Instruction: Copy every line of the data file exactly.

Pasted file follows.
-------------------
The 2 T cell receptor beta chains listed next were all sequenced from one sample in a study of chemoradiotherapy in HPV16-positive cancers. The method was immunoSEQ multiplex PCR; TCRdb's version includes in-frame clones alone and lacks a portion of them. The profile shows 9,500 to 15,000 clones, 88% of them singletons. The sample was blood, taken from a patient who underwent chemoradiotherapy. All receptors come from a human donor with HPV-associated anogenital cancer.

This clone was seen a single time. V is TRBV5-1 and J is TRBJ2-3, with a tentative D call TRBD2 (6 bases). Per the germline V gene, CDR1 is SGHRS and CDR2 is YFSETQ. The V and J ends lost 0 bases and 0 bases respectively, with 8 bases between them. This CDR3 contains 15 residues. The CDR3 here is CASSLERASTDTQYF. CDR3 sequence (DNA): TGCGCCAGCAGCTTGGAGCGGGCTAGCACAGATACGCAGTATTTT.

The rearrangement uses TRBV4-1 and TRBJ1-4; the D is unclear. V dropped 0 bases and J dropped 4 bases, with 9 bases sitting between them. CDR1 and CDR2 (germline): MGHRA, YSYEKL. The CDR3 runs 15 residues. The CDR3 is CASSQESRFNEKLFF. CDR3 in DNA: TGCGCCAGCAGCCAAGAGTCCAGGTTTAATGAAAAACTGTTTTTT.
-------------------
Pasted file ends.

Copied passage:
The 2 T cell receptor beta chains listed next were all sequenced from one sample in a study of chemoradiotherapy in HPV16-positive cancers. The method was immunoSEQ multiplex PCR; TCRdb's version includes in-frame clones alone and lacks a portion of them. The profile shows 9,500 to 15,000 clones, 88% of them singletons. The sample was blood, taken from a patient who underwent chemoradiotherapy. All receptors come from a human donor with HPV-associated anogenital cancer.

This clone was seen a single time. V is TRBV5-1 and J is TRBJ2-3, with a tentative D call TRBD2 (6 bases). Per the germline V gene, CDR1 is SGHRS and CDR2 is YFSETQ. The V and J ends lost 0 bases and 0 bases respectively, with 8 bases between them. This CDR3 contains 15 residues. The CDR3 here is CASSLERASTDTQYF. CDR3 sequence (DNA): TGCGCCAGCAGCTTGGAGCGGGCTAGCACAGATACGCAGTATTTT.

The rearrangement uses TRBV4-1 and TRBJ1-4; the D is unclear. V dropped 0 bases and J dropped 4 bases, with 9 bases sitting between them. CDR1 and CDR2 (germline): MGHRA, YSYEKL. The CDR3 runs 15 residues. The CDR3 is CASSQESRFNEKLFF. CDR3 in DNA: TGCGCCAGCAGCCAAGAGTCCAGGTTTAATGAAAAACTGTTTTTT.